There are two kinds of minerals: macrominerals and trace minerals. The macromineral
group is made up of magnesium, phosphorus, sodium, potassium, calcium and sulfur
and our body needs a large amount of these minerals.
Trace minerals, on the other hand, are the ones that are needed in just a tiny amount,
that is, we need just a trace of them in our body. Nevertheless, they are absolutely
essential for our body to function in a healthy manner. These trace minerals include
chromium, selenium, manganese, zinc, iodine, iron, cobalt, and copper. Scientists
still do not know exactly how much of these trace minerals are required for our
body to function properly.
Chromium is a trace mineral that is essential for the body's ability to break down
carbohydrates, fat, protein and sugar. A chromium deficiency is rare, as the mineral
is easily accessible to those who maintain a healthy diet. Chromium is widely available
in small quantities in our daily food supply. Some foods that are rich in chromium
include fish, poultry, broccoli, carrots, whole-grain, fruits, vegetables, and spices.
In contrast, foods high in simple sugars (like sucrose and fructose) are low in
chromium. Deficiencies can occur for people who only consume foods that are processed
and depleted of nutrients. Also, dietary intakes of chromium cannot be reliably
determined because the content of the mineral in foods is substantially affected
by agricultural and manufacturing processes.
According to National Institute of Health, adult women in the United States consume
about 23 to 29 mcg of chromium per day from food, which meets their adequate intakes
unless they're pregnant or lactating. In contrast, adult men average 39 to 54 mcg
per day, which exceeds their adequate intakes.
The average amount of chromium in the breast milk of healthy, well-nourished mothers
is 0.24 mcg per quart, so infants exclusively fed breast milk obtain about 0.2 mcg
(based on an estimated consumption of 0.82 quarts per day). Infant formula provides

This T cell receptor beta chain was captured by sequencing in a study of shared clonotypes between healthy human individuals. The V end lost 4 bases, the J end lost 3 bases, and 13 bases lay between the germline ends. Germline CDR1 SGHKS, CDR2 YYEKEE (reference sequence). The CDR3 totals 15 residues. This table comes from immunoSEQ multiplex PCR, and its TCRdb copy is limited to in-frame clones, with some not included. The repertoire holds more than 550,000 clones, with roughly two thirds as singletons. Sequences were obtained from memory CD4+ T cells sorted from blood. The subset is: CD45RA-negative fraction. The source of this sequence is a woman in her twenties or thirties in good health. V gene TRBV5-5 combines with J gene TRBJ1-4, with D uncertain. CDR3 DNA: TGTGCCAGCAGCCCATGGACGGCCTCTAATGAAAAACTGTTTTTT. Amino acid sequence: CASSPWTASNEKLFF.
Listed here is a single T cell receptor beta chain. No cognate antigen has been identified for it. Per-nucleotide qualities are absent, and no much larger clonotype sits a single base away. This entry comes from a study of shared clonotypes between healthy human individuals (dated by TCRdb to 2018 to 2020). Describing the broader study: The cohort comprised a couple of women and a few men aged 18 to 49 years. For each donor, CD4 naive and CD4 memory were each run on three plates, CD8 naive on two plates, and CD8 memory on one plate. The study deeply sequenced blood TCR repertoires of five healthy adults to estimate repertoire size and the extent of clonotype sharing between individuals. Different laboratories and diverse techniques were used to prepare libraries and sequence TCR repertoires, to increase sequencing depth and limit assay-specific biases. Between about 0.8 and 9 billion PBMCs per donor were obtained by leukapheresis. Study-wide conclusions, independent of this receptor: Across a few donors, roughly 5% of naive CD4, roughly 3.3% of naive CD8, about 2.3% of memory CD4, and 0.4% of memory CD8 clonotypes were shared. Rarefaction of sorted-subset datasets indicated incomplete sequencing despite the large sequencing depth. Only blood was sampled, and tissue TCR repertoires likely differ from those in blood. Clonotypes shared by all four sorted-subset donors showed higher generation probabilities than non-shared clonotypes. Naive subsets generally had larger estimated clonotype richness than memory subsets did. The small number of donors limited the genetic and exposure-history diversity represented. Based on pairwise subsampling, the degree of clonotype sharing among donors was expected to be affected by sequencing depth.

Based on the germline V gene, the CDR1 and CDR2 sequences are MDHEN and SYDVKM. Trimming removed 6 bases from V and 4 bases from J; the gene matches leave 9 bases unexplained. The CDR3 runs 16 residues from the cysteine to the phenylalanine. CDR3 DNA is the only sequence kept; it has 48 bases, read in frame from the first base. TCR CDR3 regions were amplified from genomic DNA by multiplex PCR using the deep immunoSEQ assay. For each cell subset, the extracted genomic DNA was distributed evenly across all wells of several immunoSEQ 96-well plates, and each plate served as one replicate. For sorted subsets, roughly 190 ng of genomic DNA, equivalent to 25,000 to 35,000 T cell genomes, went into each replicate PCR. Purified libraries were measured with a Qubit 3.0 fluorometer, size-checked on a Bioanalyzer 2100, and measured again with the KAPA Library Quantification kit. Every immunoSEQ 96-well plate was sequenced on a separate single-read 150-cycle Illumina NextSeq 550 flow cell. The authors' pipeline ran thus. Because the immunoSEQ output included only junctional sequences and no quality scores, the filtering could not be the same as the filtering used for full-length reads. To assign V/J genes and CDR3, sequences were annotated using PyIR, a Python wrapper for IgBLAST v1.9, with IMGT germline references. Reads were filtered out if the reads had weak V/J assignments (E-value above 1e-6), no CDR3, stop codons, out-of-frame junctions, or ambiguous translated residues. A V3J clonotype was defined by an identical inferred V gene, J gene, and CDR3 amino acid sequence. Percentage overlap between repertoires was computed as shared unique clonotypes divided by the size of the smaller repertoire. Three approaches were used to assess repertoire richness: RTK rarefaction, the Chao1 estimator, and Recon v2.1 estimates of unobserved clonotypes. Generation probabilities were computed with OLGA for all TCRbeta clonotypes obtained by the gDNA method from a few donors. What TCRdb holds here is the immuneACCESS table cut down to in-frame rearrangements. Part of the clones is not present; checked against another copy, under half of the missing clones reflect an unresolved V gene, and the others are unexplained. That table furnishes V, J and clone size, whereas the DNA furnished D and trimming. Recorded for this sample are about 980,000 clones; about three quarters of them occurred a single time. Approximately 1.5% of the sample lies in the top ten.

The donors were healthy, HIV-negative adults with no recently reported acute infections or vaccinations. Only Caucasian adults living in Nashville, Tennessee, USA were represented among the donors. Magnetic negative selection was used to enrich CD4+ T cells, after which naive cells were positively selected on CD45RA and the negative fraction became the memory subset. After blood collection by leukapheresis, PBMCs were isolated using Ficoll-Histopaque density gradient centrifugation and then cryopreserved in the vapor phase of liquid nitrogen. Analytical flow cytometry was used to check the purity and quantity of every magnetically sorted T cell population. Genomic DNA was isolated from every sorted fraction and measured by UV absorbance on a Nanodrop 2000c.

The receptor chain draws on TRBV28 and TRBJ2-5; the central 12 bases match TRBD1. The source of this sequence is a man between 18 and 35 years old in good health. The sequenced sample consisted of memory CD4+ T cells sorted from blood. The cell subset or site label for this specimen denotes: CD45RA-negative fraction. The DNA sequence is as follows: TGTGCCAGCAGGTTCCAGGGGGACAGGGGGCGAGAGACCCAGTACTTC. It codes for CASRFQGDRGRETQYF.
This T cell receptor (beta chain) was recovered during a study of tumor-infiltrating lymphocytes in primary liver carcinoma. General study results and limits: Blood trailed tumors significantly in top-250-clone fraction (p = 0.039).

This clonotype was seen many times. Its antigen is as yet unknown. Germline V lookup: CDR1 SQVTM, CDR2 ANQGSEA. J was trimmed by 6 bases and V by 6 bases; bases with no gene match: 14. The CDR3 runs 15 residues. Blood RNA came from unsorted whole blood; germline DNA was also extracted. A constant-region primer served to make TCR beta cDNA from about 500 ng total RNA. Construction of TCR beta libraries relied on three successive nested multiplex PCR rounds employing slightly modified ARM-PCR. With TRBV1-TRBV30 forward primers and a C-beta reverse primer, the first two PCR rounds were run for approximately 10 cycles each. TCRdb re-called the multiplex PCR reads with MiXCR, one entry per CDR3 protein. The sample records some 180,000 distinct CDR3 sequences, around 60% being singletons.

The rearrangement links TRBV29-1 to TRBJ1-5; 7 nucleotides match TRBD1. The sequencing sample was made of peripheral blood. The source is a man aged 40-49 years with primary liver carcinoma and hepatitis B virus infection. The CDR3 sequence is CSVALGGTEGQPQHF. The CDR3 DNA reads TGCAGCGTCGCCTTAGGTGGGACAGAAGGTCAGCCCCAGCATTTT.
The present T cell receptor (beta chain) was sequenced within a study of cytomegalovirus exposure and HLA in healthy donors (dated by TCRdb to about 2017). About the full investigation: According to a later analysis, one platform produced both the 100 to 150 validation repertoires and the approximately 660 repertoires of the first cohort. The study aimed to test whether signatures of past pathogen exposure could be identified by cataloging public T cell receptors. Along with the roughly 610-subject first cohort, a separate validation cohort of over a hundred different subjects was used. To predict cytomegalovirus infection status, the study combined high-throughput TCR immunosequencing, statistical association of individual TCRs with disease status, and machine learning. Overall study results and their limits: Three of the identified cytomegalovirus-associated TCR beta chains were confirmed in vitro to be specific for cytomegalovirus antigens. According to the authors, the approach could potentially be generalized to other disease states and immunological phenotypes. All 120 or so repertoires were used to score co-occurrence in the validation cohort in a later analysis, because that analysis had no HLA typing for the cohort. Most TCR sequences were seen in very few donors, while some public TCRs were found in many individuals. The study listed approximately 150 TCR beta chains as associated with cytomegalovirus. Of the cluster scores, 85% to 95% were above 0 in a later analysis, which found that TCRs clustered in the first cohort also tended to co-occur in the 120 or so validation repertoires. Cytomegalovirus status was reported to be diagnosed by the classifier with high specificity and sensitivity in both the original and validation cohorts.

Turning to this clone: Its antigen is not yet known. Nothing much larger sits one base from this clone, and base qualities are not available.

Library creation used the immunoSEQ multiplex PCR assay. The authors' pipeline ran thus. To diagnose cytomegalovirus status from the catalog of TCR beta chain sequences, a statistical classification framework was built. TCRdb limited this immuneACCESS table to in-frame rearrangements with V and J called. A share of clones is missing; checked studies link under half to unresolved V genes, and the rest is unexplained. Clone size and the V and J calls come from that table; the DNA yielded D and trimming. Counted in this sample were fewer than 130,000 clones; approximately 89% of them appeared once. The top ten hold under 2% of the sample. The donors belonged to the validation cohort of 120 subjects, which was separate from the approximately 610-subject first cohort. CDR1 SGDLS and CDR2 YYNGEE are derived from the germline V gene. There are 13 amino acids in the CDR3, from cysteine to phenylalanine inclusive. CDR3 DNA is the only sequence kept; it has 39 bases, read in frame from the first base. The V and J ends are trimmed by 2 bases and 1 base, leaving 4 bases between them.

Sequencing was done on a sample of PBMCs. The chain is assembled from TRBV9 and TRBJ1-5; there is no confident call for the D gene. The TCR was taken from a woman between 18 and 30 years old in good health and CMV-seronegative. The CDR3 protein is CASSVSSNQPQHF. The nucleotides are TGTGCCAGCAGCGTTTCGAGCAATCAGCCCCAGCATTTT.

about 0.5 mcg of chromium per quart. No studies have compared how well infants absorb
and utilize chromium from human milk and formula.
Chromium concentration significantly decreases in hair, sweat and blood in our body
in old age which might suggest that older people are more vulnerable to chromium
depletion than younger adults.
Chromium supplements or multivitamins that include chromium may be helpful in maintaining
a proper balance. There have been numerous clinical trials for chromium and its
several forms to test its effects on the body. Some studies have indicated that
chromium may lower cholesterol levels. Other studies have been done to research
the relationship between chromium and insulin.
There is clinical evidence that the molecule called glucose tolerance factor (GTF)
contains chromium. Some research indicates that GTF plays a crucial role in the
cell's sensitivity to insulin. These studies suggest that chromium may help to normalize
blood sugar levels. Chromium supplements may help to prevent dropping blood sugar
levels for people without diabetes.
Vitamin C assists in the absorption of chromium. Taking excessive amounts of the
supplement may impair zinc absorption. Diabetes patients should consult with their
doctors before taking chromium supplements to ensure their insulin requirements
are not altered.